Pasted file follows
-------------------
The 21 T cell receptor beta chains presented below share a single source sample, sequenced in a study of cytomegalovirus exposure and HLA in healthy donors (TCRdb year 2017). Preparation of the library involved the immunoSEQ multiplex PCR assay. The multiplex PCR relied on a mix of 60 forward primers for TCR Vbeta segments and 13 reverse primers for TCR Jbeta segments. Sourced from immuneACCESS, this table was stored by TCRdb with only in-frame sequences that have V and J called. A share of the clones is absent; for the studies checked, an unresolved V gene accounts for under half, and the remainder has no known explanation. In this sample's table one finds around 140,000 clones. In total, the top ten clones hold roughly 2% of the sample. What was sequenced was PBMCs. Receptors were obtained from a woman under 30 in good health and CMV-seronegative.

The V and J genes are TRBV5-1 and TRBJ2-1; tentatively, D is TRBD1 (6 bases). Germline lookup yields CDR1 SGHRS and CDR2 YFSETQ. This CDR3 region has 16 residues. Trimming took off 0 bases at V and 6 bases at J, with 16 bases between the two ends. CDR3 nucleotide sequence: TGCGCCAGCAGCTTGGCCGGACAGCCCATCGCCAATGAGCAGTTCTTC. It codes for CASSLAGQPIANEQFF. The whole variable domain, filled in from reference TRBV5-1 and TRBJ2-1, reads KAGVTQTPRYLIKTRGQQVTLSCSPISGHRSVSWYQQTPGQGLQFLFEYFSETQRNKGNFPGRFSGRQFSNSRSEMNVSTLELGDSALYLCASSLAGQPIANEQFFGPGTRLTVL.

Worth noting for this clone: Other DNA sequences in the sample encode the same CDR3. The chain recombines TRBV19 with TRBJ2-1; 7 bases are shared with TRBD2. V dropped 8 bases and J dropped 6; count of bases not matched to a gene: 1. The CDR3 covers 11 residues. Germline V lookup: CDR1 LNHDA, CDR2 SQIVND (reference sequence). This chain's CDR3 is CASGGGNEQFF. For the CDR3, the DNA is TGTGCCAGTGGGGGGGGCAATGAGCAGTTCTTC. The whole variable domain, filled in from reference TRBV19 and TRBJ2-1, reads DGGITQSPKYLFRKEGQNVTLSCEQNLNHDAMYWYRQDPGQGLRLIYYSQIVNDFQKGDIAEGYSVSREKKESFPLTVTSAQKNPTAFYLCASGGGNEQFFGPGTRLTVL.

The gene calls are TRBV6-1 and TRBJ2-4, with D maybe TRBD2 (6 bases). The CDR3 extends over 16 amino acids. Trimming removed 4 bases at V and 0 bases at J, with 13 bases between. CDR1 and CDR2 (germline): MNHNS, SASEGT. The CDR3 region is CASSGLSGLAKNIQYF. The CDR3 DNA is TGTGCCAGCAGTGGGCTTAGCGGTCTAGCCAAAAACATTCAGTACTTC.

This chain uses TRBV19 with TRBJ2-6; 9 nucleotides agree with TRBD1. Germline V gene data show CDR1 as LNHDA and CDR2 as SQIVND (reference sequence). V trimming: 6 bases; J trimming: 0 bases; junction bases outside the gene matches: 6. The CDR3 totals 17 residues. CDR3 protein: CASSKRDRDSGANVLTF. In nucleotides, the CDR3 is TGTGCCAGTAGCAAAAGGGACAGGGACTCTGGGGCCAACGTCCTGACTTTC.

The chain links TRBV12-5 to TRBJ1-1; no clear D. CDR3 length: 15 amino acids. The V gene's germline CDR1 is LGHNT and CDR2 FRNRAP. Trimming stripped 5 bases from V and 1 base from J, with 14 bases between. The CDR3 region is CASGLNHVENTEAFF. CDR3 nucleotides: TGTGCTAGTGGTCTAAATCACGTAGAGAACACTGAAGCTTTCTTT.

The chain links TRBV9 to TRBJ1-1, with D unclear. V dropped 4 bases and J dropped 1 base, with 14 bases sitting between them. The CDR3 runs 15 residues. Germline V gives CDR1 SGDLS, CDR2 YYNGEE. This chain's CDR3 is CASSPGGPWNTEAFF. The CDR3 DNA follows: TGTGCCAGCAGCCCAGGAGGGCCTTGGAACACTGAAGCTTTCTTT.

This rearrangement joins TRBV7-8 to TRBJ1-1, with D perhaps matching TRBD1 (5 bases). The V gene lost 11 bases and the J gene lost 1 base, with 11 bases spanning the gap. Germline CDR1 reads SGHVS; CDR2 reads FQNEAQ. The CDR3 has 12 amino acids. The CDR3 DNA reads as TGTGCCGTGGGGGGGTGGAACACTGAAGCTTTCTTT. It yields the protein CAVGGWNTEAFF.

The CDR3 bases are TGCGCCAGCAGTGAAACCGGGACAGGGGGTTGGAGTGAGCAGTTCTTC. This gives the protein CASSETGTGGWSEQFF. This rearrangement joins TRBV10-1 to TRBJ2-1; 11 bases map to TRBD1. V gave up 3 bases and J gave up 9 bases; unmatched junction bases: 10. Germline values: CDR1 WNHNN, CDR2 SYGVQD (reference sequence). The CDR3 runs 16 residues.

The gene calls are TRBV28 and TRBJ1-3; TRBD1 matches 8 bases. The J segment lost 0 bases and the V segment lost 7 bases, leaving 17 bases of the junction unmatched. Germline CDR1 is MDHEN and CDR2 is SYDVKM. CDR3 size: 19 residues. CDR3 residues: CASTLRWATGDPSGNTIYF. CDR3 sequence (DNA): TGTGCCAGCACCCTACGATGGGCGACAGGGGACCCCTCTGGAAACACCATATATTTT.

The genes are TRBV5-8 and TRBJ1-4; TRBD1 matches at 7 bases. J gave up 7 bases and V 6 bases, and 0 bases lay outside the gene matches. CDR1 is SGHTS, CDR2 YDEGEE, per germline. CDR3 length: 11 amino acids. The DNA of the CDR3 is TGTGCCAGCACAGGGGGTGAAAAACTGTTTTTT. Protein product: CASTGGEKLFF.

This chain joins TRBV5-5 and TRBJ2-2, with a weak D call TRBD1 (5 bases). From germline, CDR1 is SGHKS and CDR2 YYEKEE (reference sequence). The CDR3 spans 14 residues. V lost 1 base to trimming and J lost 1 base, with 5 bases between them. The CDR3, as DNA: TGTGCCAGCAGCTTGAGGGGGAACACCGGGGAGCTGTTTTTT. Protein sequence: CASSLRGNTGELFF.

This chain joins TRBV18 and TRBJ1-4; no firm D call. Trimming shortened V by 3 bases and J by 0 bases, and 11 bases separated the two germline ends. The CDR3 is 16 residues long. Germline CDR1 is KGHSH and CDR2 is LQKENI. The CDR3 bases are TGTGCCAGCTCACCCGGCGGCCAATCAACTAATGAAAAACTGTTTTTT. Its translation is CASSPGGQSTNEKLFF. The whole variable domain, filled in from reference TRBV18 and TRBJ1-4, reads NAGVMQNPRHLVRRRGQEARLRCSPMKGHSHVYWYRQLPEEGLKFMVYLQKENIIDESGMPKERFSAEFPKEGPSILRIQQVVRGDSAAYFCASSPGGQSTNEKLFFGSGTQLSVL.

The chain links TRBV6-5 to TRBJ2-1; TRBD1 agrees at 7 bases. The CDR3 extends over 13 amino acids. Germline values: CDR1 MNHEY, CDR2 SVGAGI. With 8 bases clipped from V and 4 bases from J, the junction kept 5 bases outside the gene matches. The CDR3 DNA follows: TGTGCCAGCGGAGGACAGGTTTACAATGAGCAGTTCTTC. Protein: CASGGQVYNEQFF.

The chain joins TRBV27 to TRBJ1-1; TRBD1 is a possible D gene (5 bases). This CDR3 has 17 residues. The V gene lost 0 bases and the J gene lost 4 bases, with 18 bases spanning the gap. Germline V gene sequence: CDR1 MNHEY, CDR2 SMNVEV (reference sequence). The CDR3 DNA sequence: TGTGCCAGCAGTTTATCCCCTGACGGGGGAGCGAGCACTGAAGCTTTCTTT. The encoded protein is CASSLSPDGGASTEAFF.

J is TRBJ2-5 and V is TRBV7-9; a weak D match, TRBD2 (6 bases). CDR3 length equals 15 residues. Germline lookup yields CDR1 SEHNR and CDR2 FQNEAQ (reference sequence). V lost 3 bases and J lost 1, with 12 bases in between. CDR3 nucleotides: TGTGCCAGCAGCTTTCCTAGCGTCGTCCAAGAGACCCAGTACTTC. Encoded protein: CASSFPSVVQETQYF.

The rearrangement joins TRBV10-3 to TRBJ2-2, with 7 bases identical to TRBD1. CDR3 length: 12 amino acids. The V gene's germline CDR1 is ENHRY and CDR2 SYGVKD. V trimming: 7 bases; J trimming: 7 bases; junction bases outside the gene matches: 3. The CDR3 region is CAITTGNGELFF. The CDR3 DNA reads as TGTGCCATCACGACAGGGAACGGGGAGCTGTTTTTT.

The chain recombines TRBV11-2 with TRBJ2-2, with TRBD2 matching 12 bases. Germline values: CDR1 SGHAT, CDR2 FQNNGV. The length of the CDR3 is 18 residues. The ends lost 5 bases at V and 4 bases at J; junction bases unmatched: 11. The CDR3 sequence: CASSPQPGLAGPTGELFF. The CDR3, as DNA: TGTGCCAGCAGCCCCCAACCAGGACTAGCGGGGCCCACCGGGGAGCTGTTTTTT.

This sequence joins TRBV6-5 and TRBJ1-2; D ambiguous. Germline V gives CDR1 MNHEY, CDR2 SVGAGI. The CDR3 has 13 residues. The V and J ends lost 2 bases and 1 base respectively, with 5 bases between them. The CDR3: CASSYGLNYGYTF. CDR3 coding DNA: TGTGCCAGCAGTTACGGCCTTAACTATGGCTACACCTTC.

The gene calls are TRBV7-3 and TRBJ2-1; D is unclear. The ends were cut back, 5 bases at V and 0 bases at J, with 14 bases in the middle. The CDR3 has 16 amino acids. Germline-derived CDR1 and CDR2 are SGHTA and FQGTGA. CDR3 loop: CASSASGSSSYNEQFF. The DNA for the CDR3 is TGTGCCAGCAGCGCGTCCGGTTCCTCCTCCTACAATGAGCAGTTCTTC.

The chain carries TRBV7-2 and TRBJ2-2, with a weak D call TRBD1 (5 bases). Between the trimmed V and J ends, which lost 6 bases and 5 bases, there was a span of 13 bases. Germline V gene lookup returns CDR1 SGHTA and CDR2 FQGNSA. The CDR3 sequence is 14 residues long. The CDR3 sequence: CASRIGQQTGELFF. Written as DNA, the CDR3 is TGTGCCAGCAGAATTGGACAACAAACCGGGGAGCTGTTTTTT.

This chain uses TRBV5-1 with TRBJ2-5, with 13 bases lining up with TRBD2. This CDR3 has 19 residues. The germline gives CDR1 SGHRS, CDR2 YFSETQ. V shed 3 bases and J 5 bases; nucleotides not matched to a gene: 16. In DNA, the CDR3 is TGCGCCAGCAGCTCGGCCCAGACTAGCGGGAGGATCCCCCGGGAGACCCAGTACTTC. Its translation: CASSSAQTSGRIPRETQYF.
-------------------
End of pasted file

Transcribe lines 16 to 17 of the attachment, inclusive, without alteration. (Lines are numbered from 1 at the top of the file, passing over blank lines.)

J is TRBJ2-5 and V is TRBV7-9; a weak D match, TRBD2 (6 bases). CDR3 length equals 15 residues. Germline lookup yields CDR1 SEHNR and CDR2 FQNEAQ (reference sequence). V lost 3 bases and J lost 1, with 12 bases in between. CDR3 nucleotides: TGTGCCAGCAGCTTTCCTAGCGTCGTCCAAGAGACCCAGTACTTC. Encoded protein: CASSFPSVVQETQYF.

The rearrangement joins TRBV10-3 to TRBJ2-2, with 7 bases identical to TRBD1. CDR3 length: 12 amino acids. The V gene's germline CDR1 is ENHRY and CDR2 SYGVKD. V trimming: 7 bases; J trimming: 7 bases; junction bases outside the gene matches: 3. The CDR3 region is CAITTGNGELFF. The CDR3 DNA reads as TGTGCCATCACGACAGGGAACGGGGAGCTGTTTTTT.